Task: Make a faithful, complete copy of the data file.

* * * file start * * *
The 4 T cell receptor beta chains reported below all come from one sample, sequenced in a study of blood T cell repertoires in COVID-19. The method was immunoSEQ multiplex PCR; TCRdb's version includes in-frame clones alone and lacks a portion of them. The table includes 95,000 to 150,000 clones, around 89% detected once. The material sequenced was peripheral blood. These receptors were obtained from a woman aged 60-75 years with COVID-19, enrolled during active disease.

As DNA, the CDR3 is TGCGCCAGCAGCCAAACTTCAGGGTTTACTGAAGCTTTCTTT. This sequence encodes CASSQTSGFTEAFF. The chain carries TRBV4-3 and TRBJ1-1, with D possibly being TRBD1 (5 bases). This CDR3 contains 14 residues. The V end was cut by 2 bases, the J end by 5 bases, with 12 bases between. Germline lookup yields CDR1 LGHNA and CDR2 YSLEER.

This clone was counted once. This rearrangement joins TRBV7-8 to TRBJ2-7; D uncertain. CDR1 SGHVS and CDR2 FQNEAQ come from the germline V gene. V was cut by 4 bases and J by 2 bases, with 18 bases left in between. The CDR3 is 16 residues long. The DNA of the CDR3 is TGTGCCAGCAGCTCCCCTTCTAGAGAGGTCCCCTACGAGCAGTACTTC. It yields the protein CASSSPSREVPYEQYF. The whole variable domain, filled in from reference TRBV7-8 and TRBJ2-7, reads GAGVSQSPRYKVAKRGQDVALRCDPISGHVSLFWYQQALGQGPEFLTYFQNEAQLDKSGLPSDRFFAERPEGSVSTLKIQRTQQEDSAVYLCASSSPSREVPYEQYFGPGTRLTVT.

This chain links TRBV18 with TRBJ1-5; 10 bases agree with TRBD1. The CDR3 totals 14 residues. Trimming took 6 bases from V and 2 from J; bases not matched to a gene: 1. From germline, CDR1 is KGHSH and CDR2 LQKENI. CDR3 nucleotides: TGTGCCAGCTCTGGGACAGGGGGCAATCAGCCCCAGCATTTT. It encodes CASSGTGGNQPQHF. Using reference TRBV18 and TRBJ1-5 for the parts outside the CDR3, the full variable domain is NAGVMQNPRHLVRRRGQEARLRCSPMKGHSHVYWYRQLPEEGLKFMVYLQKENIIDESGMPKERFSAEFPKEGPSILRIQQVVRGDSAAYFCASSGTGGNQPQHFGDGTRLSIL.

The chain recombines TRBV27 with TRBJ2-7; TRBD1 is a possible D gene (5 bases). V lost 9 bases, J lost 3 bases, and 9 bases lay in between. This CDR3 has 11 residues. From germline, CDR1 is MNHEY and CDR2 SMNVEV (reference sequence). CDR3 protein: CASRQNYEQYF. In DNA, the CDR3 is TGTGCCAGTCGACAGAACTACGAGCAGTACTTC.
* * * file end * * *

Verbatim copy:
The 4 T cell receptor beta chains reported below all come from one sample, sequenced in a study of blood T cell repertoires in COVID-19. The method was immunoSEQ multiplex PCR; TCRdb's version includes in-frame clones alone and lacks a portion of them. The table includes 95,000 to 150,000 clones, around 89% detected once. The material sequenced was peripheral blood. These receptors were obtained from a woman aged 60-75 years with COVID-19, enrolled during active disease.

As DNA, the CDR3 is TGCGCCAGCAGCCAAACTTCAGGGTTTACTGAAGCTTTCTTT. This sequence encodes CASSQTSGFTEAFF. The chain carries TRBV4-3 and TRBJ1-1, with D possibly being TRBD1 (5 bases). This CDR3 contains 14 residues. The V end was cut by 2 bases, the J end by 5 bases, with 12 bases between. Germline lookup yields CDR1 LGHNA and CDR2 YSLEER.

This clone was counted once. This rearrangement joins TRBV7-8 to TRBJ2-7; D uncertain. CDR1 SGHVS and CDR2 FQNEAQ come from the germline V gene. V was cut by 4 bases and J by 2 bases, with 18 bases left in between. The CDR3 is 16 residues long. The DNA of the CDR3 is TGTGCCAGCAGCTCCCCTTCTAGAGAGGTCCCCTACGAGCAGTACTTC. It yields the protein CASSSPSREVPYEQYF. The whole variable domain, filled in from reference TRBV7-8 and TRBJ2-7, reads GAGVSQSPRYKVAKRGQDVALRCDPISGHVSLFWYQQALGQGPEFLTYFQNEAQLDKSGLPSDRFFAERPEGSVSTLKIQRTQQEDSAVYLCASSSPSREVPYEQYFGPGTRLTVT.

This chain links TRBV18 with TRBJ1-5; 10 bases agree with TRBD1. The CDR3 totals 14 residues. Trimming took 6 bases from V and 2 from J; bases not matched to a gene: 1. From germline, CDR1 is KGHSH and CDR2 LQKENI. CDR3 nucleotides: TGTGCCAGCTCTGGGACAGGGGGCAATCAGCCCCAGCATTTT. It encodes CASSGTGGNQPQHF. Using reference TRBV18 and TRBJ1-5 for the parts outside the CDR3, the full variable domain is NAGVMQNPRHLVRRRGQEARLRCSPMKGHSHVYWYRQLPEEGLKFMVYLQKENIIDESGMPKERFSAEFPKEGPSILRIQQVVRGDSAAYFCASSGTGGNQPQHFGDGTRLSIL.

The chain recombines TRBV27 with TRBJ2-7; TRBD1 is a possible D gene (5 bases). V lost 9 bases, J lost 3 bases, and 9 bases lay in between. This CDR3 has 11 residues. From germline, CDR1 is MNHEY and CDR2 SMNVEV (reference sequence). CDR3 protein: CASRQNYEQYF. In DNA, the CDR3 is TGTGCCAGTCGACAGAACTACGAGCAGTACTTC.